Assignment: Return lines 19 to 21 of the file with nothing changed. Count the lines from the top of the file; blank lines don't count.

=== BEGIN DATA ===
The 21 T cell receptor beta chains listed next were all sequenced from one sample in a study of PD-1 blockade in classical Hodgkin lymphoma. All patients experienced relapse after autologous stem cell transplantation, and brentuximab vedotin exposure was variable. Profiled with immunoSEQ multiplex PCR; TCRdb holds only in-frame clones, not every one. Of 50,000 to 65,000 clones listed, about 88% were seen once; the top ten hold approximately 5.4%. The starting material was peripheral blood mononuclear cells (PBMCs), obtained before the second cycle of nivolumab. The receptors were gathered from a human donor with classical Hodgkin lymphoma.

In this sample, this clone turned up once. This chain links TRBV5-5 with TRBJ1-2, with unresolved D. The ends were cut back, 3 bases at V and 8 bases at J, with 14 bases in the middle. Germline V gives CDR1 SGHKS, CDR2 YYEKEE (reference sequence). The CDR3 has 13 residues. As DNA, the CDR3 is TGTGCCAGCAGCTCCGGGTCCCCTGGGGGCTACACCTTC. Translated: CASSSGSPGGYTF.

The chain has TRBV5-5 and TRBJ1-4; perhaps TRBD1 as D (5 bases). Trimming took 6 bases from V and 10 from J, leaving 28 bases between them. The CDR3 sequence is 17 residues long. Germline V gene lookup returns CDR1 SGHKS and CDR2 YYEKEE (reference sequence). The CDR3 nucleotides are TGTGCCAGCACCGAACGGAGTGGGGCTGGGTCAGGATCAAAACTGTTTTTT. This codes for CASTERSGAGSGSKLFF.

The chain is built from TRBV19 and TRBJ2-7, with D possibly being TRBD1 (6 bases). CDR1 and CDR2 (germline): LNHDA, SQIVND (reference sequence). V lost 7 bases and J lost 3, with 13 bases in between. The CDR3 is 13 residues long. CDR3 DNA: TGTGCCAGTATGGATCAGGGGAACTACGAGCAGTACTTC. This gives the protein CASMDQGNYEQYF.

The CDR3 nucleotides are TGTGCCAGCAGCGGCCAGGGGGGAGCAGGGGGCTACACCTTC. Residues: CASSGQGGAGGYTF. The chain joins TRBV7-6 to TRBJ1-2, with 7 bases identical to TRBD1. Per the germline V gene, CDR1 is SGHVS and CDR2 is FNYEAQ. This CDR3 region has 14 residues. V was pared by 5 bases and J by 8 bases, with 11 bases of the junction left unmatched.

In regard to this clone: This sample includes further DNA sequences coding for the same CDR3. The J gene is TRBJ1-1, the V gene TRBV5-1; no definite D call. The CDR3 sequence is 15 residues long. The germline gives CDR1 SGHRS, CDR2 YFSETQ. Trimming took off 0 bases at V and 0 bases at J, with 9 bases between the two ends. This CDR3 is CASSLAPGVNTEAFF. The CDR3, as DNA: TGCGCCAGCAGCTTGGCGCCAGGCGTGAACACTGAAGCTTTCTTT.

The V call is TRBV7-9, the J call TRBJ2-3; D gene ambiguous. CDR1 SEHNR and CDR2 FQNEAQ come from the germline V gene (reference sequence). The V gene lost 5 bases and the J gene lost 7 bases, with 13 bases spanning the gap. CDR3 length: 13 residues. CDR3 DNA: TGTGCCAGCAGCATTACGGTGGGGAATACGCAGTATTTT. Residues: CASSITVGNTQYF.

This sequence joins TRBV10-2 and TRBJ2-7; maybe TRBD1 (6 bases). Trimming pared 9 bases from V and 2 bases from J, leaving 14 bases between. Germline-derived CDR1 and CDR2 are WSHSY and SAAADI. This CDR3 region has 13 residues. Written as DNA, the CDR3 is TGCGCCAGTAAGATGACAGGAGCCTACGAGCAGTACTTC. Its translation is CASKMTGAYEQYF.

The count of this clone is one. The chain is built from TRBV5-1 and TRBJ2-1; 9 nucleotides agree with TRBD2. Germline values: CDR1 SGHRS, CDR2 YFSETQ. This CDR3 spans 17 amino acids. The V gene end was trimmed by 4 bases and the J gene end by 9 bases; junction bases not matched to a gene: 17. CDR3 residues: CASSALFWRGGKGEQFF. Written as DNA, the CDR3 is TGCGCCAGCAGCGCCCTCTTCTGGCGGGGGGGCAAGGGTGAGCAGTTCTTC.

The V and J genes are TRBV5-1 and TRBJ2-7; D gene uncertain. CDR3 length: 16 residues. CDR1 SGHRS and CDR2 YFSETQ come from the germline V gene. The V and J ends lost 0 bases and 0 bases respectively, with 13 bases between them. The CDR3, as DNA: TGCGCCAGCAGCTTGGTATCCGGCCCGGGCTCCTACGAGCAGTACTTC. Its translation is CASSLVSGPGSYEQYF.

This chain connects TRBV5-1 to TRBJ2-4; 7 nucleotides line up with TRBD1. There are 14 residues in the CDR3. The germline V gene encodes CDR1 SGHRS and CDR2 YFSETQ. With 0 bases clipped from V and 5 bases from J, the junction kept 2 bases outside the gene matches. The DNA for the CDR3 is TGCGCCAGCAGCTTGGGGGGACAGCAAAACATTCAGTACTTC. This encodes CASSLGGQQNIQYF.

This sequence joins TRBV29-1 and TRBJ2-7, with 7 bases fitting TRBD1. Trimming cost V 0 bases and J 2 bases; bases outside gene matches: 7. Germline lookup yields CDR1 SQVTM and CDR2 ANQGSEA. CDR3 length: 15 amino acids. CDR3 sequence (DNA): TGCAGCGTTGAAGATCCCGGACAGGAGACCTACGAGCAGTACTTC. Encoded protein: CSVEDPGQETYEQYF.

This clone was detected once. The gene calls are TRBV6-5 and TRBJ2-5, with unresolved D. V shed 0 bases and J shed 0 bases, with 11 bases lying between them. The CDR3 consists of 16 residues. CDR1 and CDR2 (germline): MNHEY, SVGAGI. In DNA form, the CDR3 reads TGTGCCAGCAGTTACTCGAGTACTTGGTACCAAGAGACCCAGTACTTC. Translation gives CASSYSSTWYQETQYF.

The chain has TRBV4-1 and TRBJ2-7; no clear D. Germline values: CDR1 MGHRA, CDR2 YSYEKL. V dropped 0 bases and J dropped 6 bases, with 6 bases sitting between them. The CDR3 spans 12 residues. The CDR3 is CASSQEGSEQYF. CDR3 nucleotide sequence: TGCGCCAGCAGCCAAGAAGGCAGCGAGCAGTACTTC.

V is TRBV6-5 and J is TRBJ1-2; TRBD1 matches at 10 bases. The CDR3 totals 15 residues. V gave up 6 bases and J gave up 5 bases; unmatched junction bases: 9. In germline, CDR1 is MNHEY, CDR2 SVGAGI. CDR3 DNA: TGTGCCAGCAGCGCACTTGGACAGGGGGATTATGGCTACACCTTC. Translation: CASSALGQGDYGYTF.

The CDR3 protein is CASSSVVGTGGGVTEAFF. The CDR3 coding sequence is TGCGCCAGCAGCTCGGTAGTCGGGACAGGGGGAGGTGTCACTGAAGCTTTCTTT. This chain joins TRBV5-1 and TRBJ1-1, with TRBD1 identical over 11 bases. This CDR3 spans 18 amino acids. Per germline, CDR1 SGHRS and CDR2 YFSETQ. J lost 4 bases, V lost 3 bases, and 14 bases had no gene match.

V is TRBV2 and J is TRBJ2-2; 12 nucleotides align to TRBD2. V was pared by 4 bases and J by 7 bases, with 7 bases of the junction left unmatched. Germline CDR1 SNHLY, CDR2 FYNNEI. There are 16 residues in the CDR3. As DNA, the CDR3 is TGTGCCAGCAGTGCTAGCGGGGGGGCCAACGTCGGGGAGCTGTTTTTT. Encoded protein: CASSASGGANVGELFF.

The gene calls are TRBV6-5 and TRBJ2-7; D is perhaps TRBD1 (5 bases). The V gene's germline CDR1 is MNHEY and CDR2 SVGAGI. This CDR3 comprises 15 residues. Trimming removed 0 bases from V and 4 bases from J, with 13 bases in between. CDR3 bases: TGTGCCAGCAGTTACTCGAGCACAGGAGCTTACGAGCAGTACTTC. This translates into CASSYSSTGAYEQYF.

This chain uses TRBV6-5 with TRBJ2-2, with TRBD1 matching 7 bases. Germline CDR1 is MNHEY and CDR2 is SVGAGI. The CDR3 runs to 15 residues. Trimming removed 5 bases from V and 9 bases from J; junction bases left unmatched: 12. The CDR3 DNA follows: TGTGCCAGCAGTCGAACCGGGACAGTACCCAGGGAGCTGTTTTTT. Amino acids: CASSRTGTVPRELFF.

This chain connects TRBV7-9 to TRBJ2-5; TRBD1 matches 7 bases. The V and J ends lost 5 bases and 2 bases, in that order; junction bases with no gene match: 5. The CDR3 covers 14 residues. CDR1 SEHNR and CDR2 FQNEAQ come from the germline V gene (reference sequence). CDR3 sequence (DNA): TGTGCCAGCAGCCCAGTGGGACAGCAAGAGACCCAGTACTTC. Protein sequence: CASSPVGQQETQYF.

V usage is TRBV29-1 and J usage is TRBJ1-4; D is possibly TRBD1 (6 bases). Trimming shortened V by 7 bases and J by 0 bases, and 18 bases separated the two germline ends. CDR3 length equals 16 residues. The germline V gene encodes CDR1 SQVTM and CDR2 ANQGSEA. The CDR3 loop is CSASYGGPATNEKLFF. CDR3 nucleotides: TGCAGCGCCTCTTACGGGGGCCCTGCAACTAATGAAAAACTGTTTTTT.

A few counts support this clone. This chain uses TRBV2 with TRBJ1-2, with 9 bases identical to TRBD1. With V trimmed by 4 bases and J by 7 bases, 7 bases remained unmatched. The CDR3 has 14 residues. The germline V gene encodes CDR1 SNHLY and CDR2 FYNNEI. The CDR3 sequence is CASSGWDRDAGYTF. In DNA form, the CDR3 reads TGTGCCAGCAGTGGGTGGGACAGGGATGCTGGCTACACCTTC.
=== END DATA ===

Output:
This chain uses TRBV6-5 with TRBJ2-2, with TRBD1 matching 7 bases. Germline CDR1 is MNHEY and CDR2 is SVGAGI. The CDR3 runs to 15 residues. Trimming removed 5 bases from V and 9 bases from J; junction bases left unmatched: 12. The CDR3 DNA follows: TGTGCCAGCAGTCGAACCGGGACAGTACCCAGGGAGCTGTTTTTT. Amino acids: CASSRTGTVPRELFF.

This chain connects TRBV7-9 to TRBJ2-5; TRBD1 matches 7 bases. The V and J ends lost 5 bases and 2 bases, in that order; junction bases with no gene match: 5. The CDR3 covers 14 residues. CDR1 SEHNR and CDR2 FQNEAQ come from the germline V gene (reference sequence). CDR3 sequence (DNA): TGTGCCAGCAGCCCAGTGGGACAGCAAGAGACCCAGTACTTC. Protein sequence: CASSPVGQQETQYF.

V usage is TRBV29-1 and J usage is TRBJ1-4; D is possibly TRBD1 (6 bases). Trimming shortened V by 7 bases and J by 0 bases, and 18 bases separated the two germline ends. CDR3 length equals 16 residues. The germline V gene encodes CDR1 SQVTM and CDR2 ANQGSEA. The CDR3 loop is CSASYGGPATNEKLFF. CDR3 nucleotides: TGCAGCGCCTCTTACGGGGGCCCTGCAACTAATGAAAAACTGTTTTTT.